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  9. I bought a dressform a while back when i got back into sewing after a few(35years)break from sewing for my children, now i have grand(and great)grandkids im back on the machine again, its like learning all over again! I call my form Betsy and its been a lifesaver for me when it comess to making for myself and friends,even doing minor alterations, yes, at times she sits rather forlornly with an old tee shirt as a cover up,but I always use her at some stage,especially for embellishments as you pointed out and hems of course. Coulnt do without her now.

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  10. Love my lady valet. I set up my dummy and padded it slightly with quilt batting around the waist area. It's now exactly the same as me! I always use it especially when making up a more fitted garment or fitted section of an item of clothing for example the bodice of a dress or a shirt. I also hang my finished garment on it to take photos that I upload to Facebook and instagram. I wouldn't be without mine now!

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  11. Thank you Tilly! I had a vintage dress form of the late 1950's which was given to me and lost in a divorce...if you can believe that!!! Forward, 20 years, my new lovely , supportive husband found a vintage dress form of the late 1950's on Ebay and purchased it for me. I swear it it the very same one! Karma, huh? She needed a bit of TLC but I have her up and running with all her glorious parts moving and she is a sweet heart when I need to sew delicate pieces together. I usually pin them right on her first to get that 3D look you mentioned! Thank you for writing this. I think every sewer needs one in their home even just to display their beautiful works of art upon!

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  12. Hi everyone. I don't have a 'standard dressform' body, so the things I sew don't have any representation on one. I have a 'Uniquely You' dressform. It has a cover that you sew to your exact body contours (like a sloper), and then it squishes the foam-rubber dressform to your exact shape. Because it's foam, and squishy, it's pinnable, so you can sew corsets and things on it too. I absolutely love this dressform, and thought if you're also a non-standard body type, you might too.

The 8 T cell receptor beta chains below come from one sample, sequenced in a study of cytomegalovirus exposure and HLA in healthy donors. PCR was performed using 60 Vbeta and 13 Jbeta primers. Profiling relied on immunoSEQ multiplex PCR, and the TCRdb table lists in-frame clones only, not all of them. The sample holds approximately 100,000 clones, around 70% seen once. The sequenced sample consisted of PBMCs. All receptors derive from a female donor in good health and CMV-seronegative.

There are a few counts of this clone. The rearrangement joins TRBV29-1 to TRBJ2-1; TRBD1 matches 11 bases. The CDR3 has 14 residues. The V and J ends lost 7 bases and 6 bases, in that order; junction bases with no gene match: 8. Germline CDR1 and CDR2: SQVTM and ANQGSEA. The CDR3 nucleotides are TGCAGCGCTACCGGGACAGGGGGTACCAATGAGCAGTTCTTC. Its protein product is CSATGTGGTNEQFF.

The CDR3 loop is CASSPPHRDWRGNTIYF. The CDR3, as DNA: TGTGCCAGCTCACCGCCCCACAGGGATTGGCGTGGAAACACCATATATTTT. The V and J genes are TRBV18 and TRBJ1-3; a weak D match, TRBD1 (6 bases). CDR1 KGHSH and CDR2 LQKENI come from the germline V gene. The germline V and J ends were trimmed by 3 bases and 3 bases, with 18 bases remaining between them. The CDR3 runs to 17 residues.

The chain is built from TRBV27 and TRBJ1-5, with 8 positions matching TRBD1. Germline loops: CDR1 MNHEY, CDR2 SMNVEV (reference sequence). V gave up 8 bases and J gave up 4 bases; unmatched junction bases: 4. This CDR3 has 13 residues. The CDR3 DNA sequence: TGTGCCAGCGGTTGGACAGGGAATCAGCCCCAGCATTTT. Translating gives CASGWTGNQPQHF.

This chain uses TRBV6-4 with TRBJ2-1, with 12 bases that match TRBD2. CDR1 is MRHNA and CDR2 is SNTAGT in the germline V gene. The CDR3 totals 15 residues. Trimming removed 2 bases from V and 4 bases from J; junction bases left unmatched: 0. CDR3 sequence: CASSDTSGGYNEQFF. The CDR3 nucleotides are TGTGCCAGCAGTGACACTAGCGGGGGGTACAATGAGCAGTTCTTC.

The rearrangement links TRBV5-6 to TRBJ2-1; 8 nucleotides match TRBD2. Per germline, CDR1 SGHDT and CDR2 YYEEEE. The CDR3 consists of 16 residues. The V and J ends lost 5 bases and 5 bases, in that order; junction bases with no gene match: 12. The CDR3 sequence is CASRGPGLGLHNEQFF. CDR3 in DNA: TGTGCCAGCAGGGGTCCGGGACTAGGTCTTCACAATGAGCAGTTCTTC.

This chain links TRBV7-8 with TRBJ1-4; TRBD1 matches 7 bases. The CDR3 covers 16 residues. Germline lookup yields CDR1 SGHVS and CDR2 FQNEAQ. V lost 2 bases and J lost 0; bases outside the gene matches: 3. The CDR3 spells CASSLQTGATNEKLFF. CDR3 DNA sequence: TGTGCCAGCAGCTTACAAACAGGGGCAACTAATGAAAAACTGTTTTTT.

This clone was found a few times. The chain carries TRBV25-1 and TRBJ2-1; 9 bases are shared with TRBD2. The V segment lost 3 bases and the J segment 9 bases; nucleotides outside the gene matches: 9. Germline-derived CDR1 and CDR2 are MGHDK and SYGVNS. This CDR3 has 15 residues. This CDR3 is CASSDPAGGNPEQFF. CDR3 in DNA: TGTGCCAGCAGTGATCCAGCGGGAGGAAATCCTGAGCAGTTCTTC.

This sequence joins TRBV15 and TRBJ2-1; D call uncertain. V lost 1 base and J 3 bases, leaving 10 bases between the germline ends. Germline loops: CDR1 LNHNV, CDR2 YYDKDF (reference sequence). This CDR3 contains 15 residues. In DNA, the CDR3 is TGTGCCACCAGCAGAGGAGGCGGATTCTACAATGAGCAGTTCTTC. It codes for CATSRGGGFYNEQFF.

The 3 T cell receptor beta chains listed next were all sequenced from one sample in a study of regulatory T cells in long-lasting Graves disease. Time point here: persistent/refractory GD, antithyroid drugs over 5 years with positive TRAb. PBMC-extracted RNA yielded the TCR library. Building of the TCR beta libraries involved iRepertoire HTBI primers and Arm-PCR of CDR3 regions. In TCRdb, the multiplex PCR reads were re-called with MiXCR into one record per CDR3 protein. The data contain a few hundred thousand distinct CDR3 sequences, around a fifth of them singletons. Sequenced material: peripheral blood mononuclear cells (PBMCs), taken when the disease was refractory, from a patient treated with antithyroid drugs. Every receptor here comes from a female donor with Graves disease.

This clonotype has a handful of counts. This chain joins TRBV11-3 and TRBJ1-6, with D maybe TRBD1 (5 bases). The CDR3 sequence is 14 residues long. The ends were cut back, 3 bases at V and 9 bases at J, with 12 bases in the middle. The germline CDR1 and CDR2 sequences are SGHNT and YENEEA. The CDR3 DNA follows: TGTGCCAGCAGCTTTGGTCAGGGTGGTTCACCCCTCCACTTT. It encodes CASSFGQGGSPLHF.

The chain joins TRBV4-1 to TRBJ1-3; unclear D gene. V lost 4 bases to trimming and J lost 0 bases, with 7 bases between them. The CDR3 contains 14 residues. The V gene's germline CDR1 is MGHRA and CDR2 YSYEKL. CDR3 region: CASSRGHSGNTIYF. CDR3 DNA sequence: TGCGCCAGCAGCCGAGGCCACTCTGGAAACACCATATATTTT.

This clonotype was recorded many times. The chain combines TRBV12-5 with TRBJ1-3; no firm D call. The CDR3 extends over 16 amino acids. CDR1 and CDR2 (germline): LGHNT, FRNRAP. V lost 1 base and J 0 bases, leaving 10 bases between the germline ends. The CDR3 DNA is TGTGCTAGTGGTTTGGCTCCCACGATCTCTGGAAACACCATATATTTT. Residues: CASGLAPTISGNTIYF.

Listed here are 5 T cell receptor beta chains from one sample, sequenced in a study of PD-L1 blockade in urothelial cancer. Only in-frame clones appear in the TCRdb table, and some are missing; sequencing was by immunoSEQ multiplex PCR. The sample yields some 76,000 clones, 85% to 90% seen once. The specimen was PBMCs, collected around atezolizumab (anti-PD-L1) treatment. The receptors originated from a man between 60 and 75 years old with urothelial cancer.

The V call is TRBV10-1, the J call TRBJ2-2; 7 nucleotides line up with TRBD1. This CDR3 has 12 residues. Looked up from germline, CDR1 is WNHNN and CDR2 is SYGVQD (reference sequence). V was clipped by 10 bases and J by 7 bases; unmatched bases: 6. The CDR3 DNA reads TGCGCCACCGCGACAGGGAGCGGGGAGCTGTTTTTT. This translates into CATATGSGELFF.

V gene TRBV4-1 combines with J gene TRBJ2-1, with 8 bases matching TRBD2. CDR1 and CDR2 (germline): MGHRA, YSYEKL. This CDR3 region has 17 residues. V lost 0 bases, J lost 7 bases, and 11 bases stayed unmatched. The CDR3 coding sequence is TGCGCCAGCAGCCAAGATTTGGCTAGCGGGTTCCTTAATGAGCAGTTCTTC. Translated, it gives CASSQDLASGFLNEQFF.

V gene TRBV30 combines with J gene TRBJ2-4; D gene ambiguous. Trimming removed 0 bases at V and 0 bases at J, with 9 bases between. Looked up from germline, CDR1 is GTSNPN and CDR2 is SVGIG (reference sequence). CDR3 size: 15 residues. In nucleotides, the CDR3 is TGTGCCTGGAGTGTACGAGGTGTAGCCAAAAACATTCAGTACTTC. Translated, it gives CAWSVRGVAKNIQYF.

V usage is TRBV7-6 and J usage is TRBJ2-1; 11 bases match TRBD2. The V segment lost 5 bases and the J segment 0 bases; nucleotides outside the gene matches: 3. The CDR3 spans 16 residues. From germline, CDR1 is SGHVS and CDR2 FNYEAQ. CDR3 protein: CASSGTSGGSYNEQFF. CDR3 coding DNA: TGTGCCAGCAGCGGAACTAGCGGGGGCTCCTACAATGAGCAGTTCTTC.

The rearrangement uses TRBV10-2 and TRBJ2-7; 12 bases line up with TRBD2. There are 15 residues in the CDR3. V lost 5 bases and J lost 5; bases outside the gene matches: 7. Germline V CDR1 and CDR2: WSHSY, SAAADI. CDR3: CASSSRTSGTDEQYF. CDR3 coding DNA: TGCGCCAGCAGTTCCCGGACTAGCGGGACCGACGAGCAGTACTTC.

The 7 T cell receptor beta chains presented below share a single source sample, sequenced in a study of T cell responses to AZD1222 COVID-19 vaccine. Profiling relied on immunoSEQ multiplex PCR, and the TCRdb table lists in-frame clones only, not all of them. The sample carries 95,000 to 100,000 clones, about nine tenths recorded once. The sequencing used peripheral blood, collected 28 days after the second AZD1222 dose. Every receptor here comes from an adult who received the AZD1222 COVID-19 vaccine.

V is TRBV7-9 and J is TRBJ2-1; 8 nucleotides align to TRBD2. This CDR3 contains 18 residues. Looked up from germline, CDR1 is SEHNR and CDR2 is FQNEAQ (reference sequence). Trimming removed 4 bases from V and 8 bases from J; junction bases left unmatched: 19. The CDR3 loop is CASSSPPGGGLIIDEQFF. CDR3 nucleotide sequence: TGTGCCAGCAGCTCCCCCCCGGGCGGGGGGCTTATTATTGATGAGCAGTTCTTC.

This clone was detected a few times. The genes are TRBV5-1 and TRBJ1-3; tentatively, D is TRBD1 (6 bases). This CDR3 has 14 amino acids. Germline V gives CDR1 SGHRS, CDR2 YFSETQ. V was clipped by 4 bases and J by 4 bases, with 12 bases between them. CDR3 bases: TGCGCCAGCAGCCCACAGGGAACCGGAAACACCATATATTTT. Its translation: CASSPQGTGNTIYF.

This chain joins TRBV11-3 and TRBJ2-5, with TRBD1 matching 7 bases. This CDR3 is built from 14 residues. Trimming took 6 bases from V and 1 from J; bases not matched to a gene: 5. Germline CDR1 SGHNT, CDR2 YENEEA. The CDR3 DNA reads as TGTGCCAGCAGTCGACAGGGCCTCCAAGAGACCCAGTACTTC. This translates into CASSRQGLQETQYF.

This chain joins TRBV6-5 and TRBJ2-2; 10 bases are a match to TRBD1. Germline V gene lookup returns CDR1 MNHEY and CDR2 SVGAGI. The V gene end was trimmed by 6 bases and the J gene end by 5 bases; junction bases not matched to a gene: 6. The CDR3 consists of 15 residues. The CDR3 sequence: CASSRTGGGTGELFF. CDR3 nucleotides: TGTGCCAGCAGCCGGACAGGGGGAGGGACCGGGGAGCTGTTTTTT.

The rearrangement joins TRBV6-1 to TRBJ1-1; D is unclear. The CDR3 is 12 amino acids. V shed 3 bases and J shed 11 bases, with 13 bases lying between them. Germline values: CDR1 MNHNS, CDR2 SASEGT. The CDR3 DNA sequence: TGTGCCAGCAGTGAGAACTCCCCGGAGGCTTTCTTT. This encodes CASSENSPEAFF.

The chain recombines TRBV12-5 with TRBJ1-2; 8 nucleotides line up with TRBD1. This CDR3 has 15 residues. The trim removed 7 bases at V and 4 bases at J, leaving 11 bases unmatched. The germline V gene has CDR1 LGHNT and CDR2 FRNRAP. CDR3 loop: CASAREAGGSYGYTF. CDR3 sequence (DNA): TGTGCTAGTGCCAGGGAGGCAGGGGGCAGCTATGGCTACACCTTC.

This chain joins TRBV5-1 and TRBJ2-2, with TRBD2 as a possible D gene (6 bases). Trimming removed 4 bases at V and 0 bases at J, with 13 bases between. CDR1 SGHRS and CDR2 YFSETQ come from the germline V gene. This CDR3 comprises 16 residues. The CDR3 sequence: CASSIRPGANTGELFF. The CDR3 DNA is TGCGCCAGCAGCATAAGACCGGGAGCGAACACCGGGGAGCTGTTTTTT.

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  13. I would LOVE a dress form but need help finding the right model. Adjustoform sent me all their styles with all measurements and I have one measurements I can't get right. From my shoulder to bust point is 10". This is the measurement on the larger forms, but my other measurements are the small size but the shoulder to bust point is only 9" on the small forms.
    Now you would think this would be easy to fix....just build up the shoulders. I tried that on my last adjustoform and realised you can't raise the underarm which is solid plastic and juts out from the side of the form. PLEASE can anyone suggest how I might solve this problem. Here's hoping....Nikki

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  14. I really like the blue fitted shirt. Many shirts are straight and not as flattering. I use my dress form to do alterations as I have lost a lot of weight and trying to alter what I can and not have to by all new clothes; although some alterations are more work than I care to tackle, so I donate.
    The dress form is so handy. Glad I got it.

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  15. David Hunt,yes, I got mine through Amazon as they had the petite size I needed. Happy with it.

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  17. I am torn between the Lady Valet and the Olivia - both Adjustoform! I like the Lady Valet because it looks traditional but the Olivia looks more practical and helps with trouser making (which I like to make a lot!) Any tips on which to go for? Is the trouser making bit really that useful? Judit